• 43% of all known data breaches occurred in medical and
• 33% occurred in business computer systems, including
retailers, hotels, professionals, and payment processors;
• 12% occurred in government (any level) or military
facilities, including Veterans’ Affairs hospitals;
• 7% occurred in education organizations from preschool
through college; and
• 5% occurred in banking, credit, and financial
institutions, such as banks, credit unions, credit card
companies, and pension funds.
Figure 2. Industry Share of Data Breaches
Source: Source: Identity Theft Resource Center, ITRC Breach
Statistics 2005-2014, http://www.idtheftcenter.org/images/breach/
How Can Organizations Share Information? Currently,
firms share information directly on an ad hoc basis and
through private-sector, nonprofit organizations, such as
Information Sharing and Analysis Centers (ISACs), that can
analyze and disseminate information. These ISACs were
authorized in 1998 by Presidential Decision Directive 63,
on critical infrastructure protection. The federal government
oversees ISACs for critical infrastructure through sectorspecific agencies, such as Treasury for the Financial
Services ISAC and the Department of Homeland Security
for the Chemical Sector ISAC.
Sharing Networks. Shared information can be used most
easily when the network environments are similar or
identical. This suggests that industry-based information
sharing groups could form a logical organizational
structure. Nevertheless, companies in different industries
may share similar network configurations. For example,
information about an attack on a point-of-sale terminal
could be of interest to financial services, hotels, car rental
companies, restaurants, and more. Supervisory control and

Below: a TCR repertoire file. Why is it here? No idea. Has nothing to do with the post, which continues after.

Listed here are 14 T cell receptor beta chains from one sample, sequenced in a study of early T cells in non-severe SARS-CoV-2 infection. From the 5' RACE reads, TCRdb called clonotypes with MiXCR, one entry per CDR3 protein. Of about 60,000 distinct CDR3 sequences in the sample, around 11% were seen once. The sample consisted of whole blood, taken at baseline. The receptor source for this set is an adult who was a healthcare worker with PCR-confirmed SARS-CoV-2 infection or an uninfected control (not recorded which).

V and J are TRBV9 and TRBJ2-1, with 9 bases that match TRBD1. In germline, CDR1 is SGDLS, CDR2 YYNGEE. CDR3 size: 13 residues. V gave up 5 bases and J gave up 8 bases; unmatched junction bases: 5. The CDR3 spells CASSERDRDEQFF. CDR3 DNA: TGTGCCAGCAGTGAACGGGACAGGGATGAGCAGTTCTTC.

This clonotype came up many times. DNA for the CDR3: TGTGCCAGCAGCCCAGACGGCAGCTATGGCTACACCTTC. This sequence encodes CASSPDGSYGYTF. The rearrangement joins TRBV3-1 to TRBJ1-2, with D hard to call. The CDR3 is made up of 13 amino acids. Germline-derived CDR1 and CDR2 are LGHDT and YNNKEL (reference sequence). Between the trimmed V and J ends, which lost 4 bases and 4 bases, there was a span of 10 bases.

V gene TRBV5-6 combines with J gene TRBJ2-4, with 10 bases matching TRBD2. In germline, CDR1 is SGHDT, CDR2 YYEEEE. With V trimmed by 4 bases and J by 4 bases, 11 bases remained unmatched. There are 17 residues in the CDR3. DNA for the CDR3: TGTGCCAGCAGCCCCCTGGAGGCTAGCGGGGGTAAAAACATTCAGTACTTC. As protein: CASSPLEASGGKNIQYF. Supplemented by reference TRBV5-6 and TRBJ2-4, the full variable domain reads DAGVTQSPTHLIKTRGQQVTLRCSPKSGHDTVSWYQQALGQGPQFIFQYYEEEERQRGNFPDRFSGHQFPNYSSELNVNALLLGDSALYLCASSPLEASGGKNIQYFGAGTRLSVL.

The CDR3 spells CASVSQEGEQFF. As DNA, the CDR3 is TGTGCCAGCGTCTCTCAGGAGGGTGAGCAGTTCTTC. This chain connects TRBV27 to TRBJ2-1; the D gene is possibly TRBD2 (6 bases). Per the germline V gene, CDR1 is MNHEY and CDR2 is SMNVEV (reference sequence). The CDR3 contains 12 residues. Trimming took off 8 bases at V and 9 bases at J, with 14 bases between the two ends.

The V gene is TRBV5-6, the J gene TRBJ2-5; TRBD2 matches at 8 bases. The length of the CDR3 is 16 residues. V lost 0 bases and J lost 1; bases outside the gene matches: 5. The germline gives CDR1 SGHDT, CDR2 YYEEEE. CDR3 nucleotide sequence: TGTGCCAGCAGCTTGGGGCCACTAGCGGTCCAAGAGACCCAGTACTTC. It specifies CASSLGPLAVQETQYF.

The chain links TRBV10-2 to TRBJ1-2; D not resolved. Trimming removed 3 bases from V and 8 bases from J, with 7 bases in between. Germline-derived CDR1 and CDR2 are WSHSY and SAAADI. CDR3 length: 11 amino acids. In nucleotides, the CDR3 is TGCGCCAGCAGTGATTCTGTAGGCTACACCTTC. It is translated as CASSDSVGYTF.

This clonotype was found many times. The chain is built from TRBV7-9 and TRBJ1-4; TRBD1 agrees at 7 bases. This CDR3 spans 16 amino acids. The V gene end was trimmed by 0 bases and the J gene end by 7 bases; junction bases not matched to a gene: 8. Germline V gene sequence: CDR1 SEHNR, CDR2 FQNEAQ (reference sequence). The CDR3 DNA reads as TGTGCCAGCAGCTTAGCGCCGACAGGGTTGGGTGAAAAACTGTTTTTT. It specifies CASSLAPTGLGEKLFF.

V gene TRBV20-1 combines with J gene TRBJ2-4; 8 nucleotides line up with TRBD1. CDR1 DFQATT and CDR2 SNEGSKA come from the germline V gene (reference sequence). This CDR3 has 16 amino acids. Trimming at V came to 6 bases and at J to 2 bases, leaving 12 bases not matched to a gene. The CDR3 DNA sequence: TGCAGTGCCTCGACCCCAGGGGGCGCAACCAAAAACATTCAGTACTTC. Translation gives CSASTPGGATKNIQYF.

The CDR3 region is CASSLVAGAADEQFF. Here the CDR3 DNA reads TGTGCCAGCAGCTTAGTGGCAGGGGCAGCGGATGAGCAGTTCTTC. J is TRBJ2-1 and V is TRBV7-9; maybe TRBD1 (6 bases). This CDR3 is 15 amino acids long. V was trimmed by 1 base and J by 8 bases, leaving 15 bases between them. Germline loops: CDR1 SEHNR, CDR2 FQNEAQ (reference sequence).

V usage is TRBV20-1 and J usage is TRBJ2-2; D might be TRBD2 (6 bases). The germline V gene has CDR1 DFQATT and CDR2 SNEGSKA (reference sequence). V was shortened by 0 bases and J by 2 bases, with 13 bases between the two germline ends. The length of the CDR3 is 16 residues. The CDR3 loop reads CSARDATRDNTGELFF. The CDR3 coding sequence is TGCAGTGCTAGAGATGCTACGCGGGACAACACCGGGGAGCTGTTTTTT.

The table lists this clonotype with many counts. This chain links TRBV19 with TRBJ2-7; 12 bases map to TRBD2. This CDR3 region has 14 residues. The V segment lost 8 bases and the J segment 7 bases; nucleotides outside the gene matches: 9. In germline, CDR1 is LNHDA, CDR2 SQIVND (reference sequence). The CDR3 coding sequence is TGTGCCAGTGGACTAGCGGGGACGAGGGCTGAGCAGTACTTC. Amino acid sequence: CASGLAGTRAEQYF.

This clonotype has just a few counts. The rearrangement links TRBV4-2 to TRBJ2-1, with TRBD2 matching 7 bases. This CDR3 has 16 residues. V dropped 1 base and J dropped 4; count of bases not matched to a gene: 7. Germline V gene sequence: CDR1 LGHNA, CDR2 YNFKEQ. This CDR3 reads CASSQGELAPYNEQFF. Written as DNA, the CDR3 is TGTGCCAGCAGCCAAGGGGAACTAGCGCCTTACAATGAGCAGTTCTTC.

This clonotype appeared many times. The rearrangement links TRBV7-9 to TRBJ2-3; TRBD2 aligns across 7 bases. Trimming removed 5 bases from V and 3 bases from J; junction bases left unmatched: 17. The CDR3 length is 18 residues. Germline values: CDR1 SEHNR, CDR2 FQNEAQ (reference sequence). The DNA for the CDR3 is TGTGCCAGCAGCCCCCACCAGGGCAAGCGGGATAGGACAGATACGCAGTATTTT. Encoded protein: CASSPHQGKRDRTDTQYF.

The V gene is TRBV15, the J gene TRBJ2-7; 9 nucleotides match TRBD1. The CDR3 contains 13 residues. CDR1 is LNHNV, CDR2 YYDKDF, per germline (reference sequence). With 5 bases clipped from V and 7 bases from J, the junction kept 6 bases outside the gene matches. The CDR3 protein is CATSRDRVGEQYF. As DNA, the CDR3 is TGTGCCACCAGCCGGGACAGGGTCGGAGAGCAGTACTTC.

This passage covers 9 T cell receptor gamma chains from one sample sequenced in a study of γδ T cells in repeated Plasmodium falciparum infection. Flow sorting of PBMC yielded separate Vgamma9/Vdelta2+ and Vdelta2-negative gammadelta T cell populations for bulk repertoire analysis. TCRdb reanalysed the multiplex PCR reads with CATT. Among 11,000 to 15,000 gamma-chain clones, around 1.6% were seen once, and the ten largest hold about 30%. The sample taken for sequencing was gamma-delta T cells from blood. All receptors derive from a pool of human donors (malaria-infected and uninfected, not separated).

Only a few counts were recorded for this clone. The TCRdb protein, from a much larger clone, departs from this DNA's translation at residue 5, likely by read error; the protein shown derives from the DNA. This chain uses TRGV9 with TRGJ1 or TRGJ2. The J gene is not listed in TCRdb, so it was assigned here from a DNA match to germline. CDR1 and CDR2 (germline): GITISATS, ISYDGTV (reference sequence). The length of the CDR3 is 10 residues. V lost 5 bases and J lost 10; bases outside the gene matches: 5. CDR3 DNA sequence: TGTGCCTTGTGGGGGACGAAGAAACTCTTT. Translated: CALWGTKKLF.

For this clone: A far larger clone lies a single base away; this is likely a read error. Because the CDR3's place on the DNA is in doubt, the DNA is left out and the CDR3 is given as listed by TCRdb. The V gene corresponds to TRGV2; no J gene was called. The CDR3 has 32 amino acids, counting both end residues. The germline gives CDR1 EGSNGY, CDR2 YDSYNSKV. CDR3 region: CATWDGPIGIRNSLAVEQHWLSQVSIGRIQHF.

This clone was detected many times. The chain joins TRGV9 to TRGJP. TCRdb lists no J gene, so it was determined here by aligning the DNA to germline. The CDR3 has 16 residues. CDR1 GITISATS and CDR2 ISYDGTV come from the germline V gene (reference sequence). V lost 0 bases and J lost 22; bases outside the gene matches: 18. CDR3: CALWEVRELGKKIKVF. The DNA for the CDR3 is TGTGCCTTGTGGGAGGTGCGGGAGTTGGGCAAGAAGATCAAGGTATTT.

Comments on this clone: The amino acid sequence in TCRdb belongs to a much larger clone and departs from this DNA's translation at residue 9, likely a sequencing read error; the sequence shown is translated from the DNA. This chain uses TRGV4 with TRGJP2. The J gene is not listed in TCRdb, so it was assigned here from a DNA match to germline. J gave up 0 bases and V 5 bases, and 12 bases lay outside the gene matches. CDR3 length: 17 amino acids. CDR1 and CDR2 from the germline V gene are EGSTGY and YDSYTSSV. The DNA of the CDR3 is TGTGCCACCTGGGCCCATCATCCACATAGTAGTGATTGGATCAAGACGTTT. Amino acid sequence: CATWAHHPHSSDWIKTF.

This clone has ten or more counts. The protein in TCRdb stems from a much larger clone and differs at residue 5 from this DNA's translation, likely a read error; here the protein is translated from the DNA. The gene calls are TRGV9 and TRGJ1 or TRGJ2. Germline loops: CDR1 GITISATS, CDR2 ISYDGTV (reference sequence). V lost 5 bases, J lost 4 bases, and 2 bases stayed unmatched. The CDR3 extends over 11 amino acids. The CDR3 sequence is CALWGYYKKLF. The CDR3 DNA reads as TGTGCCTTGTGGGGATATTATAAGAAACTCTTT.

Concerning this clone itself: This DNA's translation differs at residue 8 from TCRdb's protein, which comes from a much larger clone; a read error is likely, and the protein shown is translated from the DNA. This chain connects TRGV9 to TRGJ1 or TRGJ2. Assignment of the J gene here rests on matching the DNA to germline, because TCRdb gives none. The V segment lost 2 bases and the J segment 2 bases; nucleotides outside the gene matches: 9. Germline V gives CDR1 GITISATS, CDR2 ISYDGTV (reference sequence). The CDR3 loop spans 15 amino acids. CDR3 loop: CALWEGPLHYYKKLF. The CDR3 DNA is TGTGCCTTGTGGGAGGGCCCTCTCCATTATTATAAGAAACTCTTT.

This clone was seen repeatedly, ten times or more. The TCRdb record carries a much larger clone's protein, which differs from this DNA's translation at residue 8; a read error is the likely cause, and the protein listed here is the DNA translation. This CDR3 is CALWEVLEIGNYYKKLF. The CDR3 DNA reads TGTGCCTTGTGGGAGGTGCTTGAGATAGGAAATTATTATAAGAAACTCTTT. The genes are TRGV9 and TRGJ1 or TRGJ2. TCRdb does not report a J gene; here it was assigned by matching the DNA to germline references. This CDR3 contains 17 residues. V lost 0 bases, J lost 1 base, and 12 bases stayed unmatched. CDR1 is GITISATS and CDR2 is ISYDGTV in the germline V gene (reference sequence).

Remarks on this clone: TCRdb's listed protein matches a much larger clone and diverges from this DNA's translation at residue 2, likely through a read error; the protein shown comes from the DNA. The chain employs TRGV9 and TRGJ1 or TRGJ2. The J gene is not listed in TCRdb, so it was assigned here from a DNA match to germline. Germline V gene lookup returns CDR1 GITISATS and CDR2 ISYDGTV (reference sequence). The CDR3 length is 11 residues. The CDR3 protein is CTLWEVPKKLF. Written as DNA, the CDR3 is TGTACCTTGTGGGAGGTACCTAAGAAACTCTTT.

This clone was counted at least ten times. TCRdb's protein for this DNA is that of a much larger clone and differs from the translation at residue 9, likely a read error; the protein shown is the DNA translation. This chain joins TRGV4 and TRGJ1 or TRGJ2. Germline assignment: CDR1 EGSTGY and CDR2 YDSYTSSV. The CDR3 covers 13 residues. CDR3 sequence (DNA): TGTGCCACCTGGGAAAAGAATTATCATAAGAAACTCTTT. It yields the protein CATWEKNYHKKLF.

data acquisition (SCADA) systems are used by all types of
utilities, and also control elevators, heating, ventilation, and
air conditioning in large buildings.
Cyberinsurance. Insurance is a way to share risks so that
when an unlikely event occurs the insured entity receives a
payment to compensate for the losses. Commercial
underwriting practices for property and casualty insurance
include assessing the risk mitigation precautions that an
insured company has taken and evaluating the remaining
risk. This evaluation is used to determine insurance
Prior data breach claims help a cyberinsurance company to
estimate the probability of a breach and the likely covered
losses. A cyberinsurance company might use this
experience to recommend cybersecurity improvements.
Thus, cyberinsurance companies can gather detailed,
technical information on breaches and use this knowledge
to prevent future breaches at other clients.
Selected Legislation in the 114th Congress
H.R. 1560, Protecting Cyber Networks Act
H.R. 1731, National Cybersecurity Protection Advancement
Act of 2015
S. 754, Cybersecurity Information Sharing Act of 2015
CRS Report R43831, Cybersecurity Issues and Challenges:
In Brief, by Eric A. Fischer.
ISACs charge for some levels of membership. For example,
the Financial Services ISAC provides “limited critical
notifications” to members who pay no annual fees, and
more detailed information to members who pay fees that
range from $250 to $49,940 per year.
CRS Report R43821, Legislation to Facilitate
Cybersecurity Information Sharing: Economic Analysis, by
N. Eric Weiss.
In addition to these critical infrastructure ISACs, other
sectors have created ISACs. More generally, Information
Sharing and Analysis Organizations are an expansion of the
ISAC concept. In addition, there are private, fee-based, for
profit information sharing groups.
CRS Report R42409, Cybersecurity: Selected Legal Issues,
by Edward C. Liu et al.
When an organization calls in outside experts to help after a
data breach, these consultants use their accumulated
knowledge to investigate, document, and remediate the
breach. Any lessons learned remediating a current breach
are likely to be applied to future breaches.
CRS Report R43317, Cybersecurity: Legislation, Hearings,
and Executive Branch Documents, by Rita Tehan.
CRS Report R43996, Cybersecurity and Information
Sharing: Comparison of H.R. 1560 and H.R. 1731, by Eric
N. Eric Weiss, firstname.lastname@example.org, 7-6209
www.crs.gov | 7-5700